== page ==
Tomato Plant Disease


Tomato plants are generally easy to grow but they can be attacked by a variety of fungal, bacterial, viral, and other diseases. Since the symptoms are similar in these numerous afflictions, you need to identify the specific disease that may be attacking your plants before you can treat it effectively.

Fungal Diseases

Tomato plants are subject to numerous rots and cankers caused by molds. Fungal diseases ordinarily thrive in humid weather and wet soil that is not well drained. Fungal diseases include Alternaria stem canker, Early blight, Damping off, Fusarium crown and root rot, Fusarium wilt, Gray leaf spot, Gray mold, Leaf mold, Powdery mildew, Septoria leaf spot, Southern blight, White mold, Target spot, and Verticillium wilt. The symptoms of fungal disease include a range of spots on the leaves and tomatoes, cankers on the stems, plus root and crown rot.

Bacterial Diseases

Bacterial diseases include Canker, Speck, Spot, and Pitch necrosis. These diseases can cause brown, mealy pith in the stem, stunted leaves, dark brown and black spots with yellow halos on the tomatoes, elongated or streaky spots on leaves, and rotting stems.

Viral Diseases

Stunted plants and yellow leaves can be caused by numerous viral diseases including Alfalfa mosaic, Cucumber mosaic, Curly top, Potato leafroll, Potato virus Y, Pseudo curly top, Tobacco etch, Tobacco mosaic, Tobacco mosaic and Potato virus X, and Tomato yellow leaf curl.

Water Molds

Water molds, Oomycota, thrive in running water and high humidity. Oomycota, means egg fungi, but water molds are not true fungus. They are responsible for Damping Off, Buckeye Rot and Late blight.

Buying Seeds and Seedlings

Hybrid tomato plants have been developed to resist certain diseases. These usually are labeled with a code indicating the disease they resist. They include Verticillium wilt (V), Fusarium wilt (F),Southern root-knot nematode (N) Early blight (A), and Tomato mosaic virus (T). A label listing VFAT means that it resists Verticillium wilt, Fusarium wilt, Early blight, and Tomato mosaic virus.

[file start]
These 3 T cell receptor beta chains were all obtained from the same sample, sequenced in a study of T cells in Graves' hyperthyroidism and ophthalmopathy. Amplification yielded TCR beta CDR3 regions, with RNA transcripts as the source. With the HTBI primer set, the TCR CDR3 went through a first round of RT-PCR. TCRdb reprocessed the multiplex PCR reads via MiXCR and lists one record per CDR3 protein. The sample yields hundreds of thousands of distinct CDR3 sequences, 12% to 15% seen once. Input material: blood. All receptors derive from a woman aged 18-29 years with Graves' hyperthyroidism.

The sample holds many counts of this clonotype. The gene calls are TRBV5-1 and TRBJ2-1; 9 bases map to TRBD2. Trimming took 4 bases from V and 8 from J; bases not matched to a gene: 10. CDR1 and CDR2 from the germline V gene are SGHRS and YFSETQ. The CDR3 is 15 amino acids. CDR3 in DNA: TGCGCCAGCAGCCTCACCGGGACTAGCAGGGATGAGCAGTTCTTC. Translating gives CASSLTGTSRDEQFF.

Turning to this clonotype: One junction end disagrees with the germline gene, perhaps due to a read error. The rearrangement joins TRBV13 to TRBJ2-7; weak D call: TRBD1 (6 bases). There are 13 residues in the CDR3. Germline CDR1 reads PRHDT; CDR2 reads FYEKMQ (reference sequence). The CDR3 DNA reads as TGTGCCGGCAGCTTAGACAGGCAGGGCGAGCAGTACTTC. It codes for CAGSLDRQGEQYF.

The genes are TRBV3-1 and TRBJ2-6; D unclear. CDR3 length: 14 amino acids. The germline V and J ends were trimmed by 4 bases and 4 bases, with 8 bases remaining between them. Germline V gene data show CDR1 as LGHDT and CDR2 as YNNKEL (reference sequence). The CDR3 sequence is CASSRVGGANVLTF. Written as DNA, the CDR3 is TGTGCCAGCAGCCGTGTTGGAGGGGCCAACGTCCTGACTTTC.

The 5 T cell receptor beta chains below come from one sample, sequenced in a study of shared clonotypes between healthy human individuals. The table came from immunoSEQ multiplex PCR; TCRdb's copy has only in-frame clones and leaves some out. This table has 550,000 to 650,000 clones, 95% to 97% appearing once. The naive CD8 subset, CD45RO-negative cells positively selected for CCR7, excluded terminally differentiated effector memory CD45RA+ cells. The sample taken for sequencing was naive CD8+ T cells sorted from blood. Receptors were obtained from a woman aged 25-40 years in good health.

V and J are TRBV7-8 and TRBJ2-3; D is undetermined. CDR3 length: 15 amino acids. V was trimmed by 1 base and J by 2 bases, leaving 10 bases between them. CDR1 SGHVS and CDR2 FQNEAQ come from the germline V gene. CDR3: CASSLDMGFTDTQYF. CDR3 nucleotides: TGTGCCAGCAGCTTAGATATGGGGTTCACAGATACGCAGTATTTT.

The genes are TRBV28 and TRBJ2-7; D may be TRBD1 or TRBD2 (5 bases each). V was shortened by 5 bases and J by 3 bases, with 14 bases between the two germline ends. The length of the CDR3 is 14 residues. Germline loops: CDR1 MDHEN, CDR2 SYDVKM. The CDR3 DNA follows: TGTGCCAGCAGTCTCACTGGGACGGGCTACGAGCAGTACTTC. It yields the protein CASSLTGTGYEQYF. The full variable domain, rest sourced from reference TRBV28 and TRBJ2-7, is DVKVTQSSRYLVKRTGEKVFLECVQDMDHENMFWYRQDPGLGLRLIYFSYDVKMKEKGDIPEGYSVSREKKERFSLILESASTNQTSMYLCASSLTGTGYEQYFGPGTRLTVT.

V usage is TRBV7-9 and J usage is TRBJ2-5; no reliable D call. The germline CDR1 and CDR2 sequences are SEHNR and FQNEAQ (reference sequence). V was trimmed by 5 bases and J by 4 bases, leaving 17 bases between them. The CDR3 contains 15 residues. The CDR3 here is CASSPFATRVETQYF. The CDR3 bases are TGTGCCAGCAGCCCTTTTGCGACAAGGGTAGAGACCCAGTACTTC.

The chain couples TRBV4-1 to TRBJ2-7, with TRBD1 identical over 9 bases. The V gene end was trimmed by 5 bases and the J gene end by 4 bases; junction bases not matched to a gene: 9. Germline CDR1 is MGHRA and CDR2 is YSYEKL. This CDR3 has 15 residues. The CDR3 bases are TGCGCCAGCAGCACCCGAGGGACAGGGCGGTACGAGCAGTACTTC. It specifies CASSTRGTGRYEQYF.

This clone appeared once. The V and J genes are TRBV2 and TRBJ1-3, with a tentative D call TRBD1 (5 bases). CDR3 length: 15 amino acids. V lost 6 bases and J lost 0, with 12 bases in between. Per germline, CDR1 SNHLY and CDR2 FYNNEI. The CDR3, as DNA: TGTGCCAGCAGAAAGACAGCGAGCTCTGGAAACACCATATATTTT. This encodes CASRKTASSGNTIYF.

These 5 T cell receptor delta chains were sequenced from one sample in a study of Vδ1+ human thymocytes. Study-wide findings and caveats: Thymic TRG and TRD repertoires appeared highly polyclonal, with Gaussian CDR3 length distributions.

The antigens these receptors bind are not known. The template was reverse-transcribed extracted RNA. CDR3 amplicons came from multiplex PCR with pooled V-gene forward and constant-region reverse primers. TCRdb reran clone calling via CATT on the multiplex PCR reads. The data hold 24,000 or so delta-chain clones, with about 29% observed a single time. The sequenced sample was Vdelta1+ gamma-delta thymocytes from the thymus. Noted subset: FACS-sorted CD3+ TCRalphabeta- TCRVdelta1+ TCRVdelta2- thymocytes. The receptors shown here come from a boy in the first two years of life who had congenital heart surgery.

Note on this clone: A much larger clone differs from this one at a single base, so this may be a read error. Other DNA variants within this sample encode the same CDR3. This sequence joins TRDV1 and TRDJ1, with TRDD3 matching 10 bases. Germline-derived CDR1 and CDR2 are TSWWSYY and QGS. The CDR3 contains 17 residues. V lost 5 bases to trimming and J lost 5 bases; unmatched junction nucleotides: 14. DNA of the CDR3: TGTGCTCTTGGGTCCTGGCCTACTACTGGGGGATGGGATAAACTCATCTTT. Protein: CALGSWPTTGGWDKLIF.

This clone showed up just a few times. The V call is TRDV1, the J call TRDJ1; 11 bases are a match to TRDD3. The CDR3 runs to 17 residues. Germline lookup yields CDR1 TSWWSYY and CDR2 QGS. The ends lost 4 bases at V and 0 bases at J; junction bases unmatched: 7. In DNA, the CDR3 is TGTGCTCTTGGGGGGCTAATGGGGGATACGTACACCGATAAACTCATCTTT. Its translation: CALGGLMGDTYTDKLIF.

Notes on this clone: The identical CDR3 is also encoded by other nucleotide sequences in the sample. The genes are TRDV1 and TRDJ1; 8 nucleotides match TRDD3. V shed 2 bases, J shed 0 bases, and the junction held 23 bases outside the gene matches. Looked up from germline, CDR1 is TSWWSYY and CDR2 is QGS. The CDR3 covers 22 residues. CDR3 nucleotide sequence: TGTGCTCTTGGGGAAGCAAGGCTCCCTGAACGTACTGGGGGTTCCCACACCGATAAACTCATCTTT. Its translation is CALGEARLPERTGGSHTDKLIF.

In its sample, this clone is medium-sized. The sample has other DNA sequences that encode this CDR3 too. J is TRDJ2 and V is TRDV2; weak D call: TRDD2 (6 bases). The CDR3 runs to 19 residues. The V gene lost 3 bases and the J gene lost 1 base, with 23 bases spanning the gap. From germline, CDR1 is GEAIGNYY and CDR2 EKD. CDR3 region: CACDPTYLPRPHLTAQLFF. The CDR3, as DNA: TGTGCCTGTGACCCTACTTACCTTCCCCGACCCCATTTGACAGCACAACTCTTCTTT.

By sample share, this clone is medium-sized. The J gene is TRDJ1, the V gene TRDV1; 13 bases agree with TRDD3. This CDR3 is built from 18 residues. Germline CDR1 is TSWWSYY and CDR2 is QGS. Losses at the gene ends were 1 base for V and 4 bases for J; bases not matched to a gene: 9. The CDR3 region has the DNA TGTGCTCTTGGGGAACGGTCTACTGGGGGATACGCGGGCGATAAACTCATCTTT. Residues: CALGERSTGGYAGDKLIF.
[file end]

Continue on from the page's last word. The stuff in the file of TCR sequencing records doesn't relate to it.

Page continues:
Avoiding Disease

Make sure your tomatoes get plenty of sun; water them on the ground, not with sprinklers. Space your plants wide enough to let them get air, and don't handle them when they are wet. Plant tomatoes in the same place only once every three to four years, and keep them free of weeds. Use organic or plastic mulch to avoid blossom end rot. If you spot a diseased plant, remove it immediately then clean your tools. Keep tobacco away from your plants; tobacco can carry the damaging Tobacco mosaic virus that can kill tomato plants.

Treating Diseases

To treat a disease, you first have to identify it. The diseases affecting your tomato depend on the weather in your area, the variety of tomato, and the kind of soil. Many diseases show similar symptoms, so you need to look at photos. To find qualify photographs of diseases that affect tomatoes, Google "Vegetable MD online, Cornell University." Follow the interior links showing tomato plants suffering from various plant diseases. Some diseases that attack tomato plants can be treated with fungicides and other chemicals. Others cannot. If your tomato plants have Late blight, a serious disease, Google, "Late blight tomato, EPA approved treatments." Cornell University's plant clinic will usually be at the top of Google's list of sites. Other universities also give dependable recommendations; these include Oregon State University, the University of California, Davis, Purdue University, the University of Florida, and Texas A & M University.

Keywords: diseases tomato plant, tomato diseases, tomato plant problems

About this Author

Richard Hoyt, an internationally published author of 26 mysteries, thrillers and other novels, is a former reporter for Honolulu dailies and writer for "Newsweek" magazine. He taught nonfiction writing and journalism at the university level for 10 years. He holds a Ph.D. in American studies.